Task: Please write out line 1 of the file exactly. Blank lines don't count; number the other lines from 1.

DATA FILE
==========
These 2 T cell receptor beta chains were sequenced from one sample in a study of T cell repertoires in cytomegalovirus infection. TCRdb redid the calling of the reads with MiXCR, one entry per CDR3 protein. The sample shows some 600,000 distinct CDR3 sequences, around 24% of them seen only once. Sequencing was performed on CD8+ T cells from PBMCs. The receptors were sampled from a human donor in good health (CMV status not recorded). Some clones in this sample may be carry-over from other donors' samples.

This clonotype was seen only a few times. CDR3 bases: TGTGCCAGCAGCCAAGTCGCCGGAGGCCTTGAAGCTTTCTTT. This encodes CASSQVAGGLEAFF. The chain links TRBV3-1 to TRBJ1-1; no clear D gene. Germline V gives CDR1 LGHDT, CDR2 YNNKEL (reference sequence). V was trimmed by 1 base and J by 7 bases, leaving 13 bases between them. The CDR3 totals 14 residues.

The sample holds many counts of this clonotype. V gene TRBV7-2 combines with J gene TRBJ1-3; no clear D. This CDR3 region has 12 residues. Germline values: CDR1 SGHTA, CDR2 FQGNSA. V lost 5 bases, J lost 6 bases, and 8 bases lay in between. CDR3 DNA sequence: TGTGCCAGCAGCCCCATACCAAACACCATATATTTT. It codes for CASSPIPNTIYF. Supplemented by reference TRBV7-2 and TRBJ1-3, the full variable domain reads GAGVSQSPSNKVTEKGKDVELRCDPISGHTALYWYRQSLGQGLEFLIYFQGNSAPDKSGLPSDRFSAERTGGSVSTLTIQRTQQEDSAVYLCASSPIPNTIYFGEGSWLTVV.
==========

These 2 T cell receptor beta chains were sequenced from one sample in a study of T cell repertoires in cytomegalovirus infection. TCRdb redid the calling of the reads with MiXCR, one entry per CDR3 protein. The sample shows some 600,000 distinct CDR3 sequences, around 24% of them seen only once. Sequencing was performed on CD8+ T cells from PBMCs. The receptors were sampled from a human donor in good health (CMV status not recorded). Some clones in this sample may be carry-over from other donors' samples.